“It is time for new leadership in the House. I wish all the best for Speaker-elect Welch as he begins a historic speakership. It is my sincere hope today that the caucus I leave to him and to all who will serve alongside him is stronger than when I began. And as I look at the large and diverse Democratic majority we have built — full of young leaders ready to continue moving our state forward, strong women and people of color, and members representing all parts of our state — I am confident Illinois remains in good hands.”
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CRIMINAL JUSTICE REFORM: The Illinois Senate passed a criminal justice omnibus bill early Wednesday morning, Jan. 13, after a grueling 20 hours of politicking during Tuesday’s lame duck session. The House followed suit Wednesday morning, clearing the way for the bill to head to the governor.
The legislation is made up of several provisions that touch all facets of the criminal justice system. The Pretrial Fairness Act, a longtime passion project to end cash bail in Illinois by Sen. Robert Peters, D-Chicago, and a complete overhaul of police certification crafted by Illinois Attorney General Kwame Raoul were both absorbed into the omnibus package.
The Senate met to debate the bill shortly after 4 a.m. Wednesday before the measure passed 32-to-23 just before 5 in the morning, moving to the House floor. The House passed the measure before noon Wednesday with the minimum 60 votes needed for approval.
“Abraham Lincoln once said ‘Plant your feet in the right place and stand firm.’ We are standing firm,” Sen. Elgie Sims, a Chicago Democrat who sponsored the bill, said in his closing speech before voting began. “We are fundamentally changing the way we do criminal justice in this state.”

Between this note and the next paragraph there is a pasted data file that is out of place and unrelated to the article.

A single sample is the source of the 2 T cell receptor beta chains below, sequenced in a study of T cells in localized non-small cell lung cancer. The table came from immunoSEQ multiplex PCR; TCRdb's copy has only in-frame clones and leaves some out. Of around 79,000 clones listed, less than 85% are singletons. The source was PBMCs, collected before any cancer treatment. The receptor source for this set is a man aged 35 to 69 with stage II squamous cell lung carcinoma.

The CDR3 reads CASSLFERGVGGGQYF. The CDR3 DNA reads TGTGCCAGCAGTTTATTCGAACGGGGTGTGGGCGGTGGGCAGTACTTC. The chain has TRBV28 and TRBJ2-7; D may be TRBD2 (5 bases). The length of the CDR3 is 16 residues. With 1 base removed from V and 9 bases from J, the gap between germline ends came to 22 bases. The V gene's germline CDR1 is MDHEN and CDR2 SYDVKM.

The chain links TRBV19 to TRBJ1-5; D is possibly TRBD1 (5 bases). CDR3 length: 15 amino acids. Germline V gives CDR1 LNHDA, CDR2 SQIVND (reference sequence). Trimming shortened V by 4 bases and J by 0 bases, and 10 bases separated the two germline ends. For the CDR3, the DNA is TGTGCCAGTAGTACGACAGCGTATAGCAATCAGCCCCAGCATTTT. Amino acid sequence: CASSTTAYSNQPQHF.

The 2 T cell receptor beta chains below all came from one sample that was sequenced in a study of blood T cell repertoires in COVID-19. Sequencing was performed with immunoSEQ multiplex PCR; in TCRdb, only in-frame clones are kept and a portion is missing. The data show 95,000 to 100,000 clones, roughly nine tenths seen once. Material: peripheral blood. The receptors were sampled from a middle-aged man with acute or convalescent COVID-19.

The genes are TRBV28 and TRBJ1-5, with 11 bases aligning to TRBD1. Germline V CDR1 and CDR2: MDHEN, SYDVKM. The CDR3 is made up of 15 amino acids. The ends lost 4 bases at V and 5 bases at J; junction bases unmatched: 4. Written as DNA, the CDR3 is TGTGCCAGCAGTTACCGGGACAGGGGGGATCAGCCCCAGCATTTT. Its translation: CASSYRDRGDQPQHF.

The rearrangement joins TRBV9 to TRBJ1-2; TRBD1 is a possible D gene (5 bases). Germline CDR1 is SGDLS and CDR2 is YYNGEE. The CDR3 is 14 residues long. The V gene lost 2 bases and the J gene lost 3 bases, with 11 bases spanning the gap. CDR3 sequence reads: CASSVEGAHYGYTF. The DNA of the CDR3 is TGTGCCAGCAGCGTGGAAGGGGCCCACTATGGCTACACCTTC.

Many of the most debated aspects, such as ending qualified immunity for law enforcement, were reduced or removed from the bill following heavy opposition from law enforcement, labor unions, prosecutors and municipal representatives.
Effective Jan. 1, 2023, all bail bonds and conditions of bail will be replaced by a system of pretrial release to be developed by the Illinois courts based on a detainee’s alleged crime, their risk of not appearing for their court date, and the threat or danger they may pose to the community if released.
According to the bill, the General Assembly intends to establish statewide use-of-force standards by 2022 while making changes to what are acceptable and unacceptable uses of force in Illinois statute.
The bill provides that use of force is permissible only when an officer has determined it is necessary to defend either themselves or others from bodily harm when making an arrest. When a suspect is attempting to escape, officers would not be permitted to use deadly force to stop them, unless that person cannot be apprehended at a later date and is likely to harm others.